Deforestation in Haiti
The rapid deforestation of Haiti began during the colonial period, and was intensified when coffee was introduced in 1730. Upland forest were cleared and fifty years later, a quarter of the colony's land was under coffee. The system of plantation monoculture and clean -cultivation between rows of coffee, indigo, tobacco, and sugarcane exhausted soil nutrients and led to rapid erosion (Paskett and Pholoctete, 1990). Following the revolution of 1804, the government was forced to export timber throughout the 19th century to pay off a 90 million franc indemnity to France. No Longer under colonial rule, land remained unequally distributed nevertheless, and peasants were granted access only to marginal slopes between 200 and 600m, above the fertile plains and below the zones of coffee production. These hillside soils were particularly susceptible to erosion when cleared for farming. 
Deforestation sped up after Hurricane Hazel downed trees throughout the island in 1954. Beginning in about 1954, concessionaires stepped up their logging operations in response to Port-au-Prince's intensified demand for charcoal. Deforestation accelerated, which had already become a problem because of environmentally unsound agricultural practices, rapid population growth, and increased competition over land. Techniques that could make forestry more productive for fuel, like coppicing and pollarding, were not used.
The most direct effect of deforestation is soil erosion. An estimated 15,000 acres (61 km2) of topsoil are washed away each year, with erosion also damaging other productive infrastructure such as dams, irrigation systems, roads, and coastal marine ecosystems. Soil erosion also lowers the productivity of the land, worsens droughts, and eventually leads to desertification, all of which increase the pressure on the remaining land and trees.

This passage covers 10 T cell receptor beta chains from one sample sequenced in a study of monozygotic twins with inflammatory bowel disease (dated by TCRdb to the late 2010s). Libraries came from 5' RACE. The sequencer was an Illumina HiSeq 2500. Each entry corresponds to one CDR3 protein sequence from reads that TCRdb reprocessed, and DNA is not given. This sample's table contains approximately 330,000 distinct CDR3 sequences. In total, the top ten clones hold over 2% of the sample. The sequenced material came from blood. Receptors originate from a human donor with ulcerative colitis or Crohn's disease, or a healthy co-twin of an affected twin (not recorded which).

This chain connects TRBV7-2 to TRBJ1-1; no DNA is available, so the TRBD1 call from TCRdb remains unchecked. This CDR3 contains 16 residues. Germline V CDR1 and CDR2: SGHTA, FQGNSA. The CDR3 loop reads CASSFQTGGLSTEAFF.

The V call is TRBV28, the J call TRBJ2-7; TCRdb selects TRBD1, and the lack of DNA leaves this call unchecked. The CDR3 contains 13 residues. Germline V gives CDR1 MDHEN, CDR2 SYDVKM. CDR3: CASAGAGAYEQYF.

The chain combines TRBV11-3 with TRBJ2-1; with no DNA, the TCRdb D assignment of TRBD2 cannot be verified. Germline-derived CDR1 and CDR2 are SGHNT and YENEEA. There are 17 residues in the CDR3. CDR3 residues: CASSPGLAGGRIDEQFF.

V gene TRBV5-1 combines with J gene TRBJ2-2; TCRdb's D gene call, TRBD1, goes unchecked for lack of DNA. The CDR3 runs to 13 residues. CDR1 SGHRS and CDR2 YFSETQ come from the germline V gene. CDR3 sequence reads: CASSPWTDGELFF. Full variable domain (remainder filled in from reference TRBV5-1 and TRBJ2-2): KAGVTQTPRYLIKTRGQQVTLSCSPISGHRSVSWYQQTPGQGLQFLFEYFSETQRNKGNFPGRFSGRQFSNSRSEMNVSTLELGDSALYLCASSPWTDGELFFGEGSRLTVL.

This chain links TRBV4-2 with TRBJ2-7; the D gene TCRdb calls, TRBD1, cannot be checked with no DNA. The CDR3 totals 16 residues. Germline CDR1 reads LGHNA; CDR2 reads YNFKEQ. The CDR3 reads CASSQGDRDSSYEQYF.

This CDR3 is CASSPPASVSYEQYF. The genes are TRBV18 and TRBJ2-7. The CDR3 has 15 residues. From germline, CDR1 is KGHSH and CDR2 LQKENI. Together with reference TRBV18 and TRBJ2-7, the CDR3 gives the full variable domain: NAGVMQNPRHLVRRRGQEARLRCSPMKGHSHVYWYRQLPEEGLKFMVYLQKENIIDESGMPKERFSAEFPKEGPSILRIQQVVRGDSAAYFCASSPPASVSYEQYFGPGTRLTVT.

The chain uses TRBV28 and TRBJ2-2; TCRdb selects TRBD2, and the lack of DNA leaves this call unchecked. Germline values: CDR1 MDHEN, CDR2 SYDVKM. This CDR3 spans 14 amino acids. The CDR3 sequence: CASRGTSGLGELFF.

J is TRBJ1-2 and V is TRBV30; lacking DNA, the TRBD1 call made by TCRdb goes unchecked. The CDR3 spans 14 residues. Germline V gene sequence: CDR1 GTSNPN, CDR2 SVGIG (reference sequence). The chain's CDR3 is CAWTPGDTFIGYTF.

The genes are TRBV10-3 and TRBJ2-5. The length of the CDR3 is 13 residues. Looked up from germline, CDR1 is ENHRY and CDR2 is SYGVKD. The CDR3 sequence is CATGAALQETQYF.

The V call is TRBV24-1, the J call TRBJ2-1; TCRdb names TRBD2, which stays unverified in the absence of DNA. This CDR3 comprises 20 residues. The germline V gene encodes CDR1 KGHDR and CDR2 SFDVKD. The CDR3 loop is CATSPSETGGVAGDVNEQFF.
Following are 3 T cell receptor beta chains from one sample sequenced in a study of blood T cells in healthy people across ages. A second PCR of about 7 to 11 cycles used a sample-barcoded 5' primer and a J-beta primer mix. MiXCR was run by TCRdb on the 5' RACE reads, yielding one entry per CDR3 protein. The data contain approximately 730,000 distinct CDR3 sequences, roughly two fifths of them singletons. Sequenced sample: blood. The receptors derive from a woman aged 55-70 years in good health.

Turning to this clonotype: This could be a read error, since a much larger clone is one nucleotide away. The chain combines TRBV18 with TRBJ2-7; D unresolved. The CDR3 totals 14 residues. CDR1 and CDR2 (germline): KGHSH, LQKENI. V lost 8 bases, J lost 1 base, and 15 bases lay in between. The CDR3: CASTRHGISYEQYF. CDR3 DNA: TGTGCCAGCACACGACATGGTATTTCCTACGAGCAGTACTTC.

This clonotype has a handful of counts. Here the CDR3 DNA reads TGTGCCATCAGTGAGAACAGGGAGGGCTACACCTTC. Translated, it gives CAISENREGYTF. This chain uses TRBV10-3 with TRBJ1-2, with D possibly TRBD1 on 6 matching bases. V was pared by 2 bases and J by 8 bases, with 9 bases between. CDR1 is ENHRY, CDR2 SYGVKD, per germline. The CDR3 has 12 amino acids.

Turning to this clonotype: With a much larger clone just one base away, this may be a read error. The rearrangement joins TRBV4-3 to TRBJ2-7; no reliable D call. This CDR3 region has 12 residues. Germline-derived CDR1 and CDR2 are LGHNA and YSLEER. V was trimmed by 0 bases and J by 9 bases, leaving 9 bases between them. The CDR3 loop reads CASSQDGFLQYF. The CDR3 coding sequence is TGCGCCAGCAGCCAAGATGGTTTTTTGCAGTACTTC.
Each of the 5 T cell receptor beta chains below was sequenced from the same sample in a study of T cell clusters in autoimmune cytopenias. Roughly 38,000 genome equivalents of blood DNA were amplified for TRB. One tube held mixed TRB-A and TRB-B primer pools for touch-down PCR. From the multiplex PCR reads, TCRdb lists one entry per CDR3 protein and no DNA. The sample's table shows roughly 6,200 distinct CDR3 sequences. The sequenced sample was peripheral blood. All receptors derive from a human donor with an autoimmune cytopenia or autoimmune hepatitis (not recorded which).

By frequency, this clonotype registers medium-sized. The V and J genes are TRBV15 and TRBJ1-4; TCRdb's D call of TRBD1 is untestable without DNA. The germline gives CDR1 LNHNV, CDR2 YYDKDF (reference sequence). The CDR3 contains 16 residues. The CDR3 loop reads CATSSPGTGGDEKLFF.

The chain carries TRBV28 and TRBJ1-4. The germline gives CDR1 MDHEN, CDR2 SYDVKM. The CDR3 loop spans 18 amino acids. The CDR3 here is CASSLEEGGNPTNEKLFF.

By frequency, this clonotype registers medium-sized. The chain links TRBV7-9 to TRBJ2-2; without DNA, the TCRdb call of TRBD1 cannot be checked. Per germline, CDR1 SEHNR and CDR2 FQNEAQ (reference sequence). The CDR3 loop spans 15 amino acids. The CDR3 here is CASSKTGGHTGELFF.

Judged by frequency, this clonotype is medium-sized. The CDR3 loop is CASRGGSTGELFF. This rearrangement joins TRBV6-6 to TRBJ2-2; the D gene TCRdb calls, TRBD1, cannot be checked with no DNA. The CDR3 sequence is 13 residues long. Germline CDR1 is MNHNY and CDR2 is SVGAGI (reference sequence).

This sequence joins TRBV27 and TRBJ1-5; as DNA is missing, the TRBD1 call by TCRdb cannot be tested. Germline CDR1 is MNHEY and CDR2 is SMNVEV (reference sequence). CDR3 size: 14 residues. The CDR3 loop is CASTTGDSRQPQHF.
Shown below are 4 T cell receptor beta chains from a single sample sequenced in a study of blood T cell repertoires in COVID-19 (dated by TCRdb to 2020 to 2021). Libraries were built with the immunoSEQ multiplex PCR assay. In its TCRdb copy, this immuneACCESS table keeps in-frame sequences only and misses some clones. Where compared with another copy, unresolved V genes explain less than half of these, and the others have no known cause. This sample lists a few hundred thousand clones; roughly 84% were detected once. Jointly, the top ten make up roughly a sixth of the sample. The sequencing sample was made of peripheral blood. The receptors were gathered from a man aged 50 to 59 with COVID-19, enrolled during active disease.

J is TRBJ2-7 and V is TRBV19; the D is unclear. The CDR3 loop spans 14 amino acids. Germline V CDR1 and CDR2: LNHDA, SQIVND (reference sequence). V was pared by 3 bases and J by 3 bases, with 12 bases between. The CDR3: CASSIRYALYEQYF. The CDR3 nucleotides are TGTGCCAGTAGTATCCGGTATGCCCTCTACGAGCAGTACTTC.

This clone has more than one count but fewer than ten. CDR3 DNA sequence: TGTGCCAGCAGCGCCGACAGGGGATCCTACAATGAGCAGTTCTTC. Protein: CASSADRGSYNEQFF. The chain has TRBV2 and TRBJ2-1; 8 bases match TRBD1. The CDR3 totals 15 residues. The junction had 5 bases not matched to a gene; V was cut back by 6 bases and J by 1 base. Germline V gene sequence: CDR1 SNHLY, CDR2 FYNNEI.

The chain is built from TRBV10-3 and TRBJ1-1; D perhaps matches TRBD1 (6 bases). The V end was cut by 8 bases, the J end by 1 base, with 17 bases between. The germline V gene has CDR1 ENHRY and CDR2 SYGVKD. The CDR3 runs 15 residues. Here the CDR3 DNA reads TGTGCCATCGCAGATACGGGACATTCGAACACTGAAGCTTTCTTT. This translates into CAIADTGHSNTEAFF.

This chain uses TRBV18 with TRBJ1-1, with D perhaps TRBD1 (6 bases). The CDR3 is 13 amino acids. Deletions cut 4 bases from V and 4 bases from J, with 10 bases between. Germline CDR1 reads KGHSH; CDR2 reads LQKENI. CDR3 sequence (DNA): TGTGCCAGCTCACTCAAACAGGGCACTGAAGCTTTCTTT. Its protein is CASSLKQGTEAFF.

Most of Haiti's governments paid only lip service to the imperative of reforestation. The main impetus to act came from abroad. USAID's Agroforestry Outreach Program, Pwojè Pyebwa, was the country's major reforestation program in the 1980s. Peasants planted more than 25 million trees under Projè Pyebwa, but as many as seven trees were cut for each new tree planted. Later efforts to save Haiti's trees focused on intensifying reforestation programs, reducing waste in charcoal production, introducing more wood-efficient stoves, and importing wood under USAID's Food for Peace program. Because most Haitians still depend on wood and charcoal as their primary fuel source, energy alternatives are needed to save the forests. The 15-year Environment Action Plan, authorized in 1999, proposed to stop deforestation by developing alternative fuel sources. Political instability and lack of funding have limited the impact of this reform effort.
Several agencies and companies that produce solar cookers as an alternative to using wood and charcoal have been working in Haiti to establish solutions to the poverty and fuel issues, though their effectiveness and the degree to which they are used are questionable.
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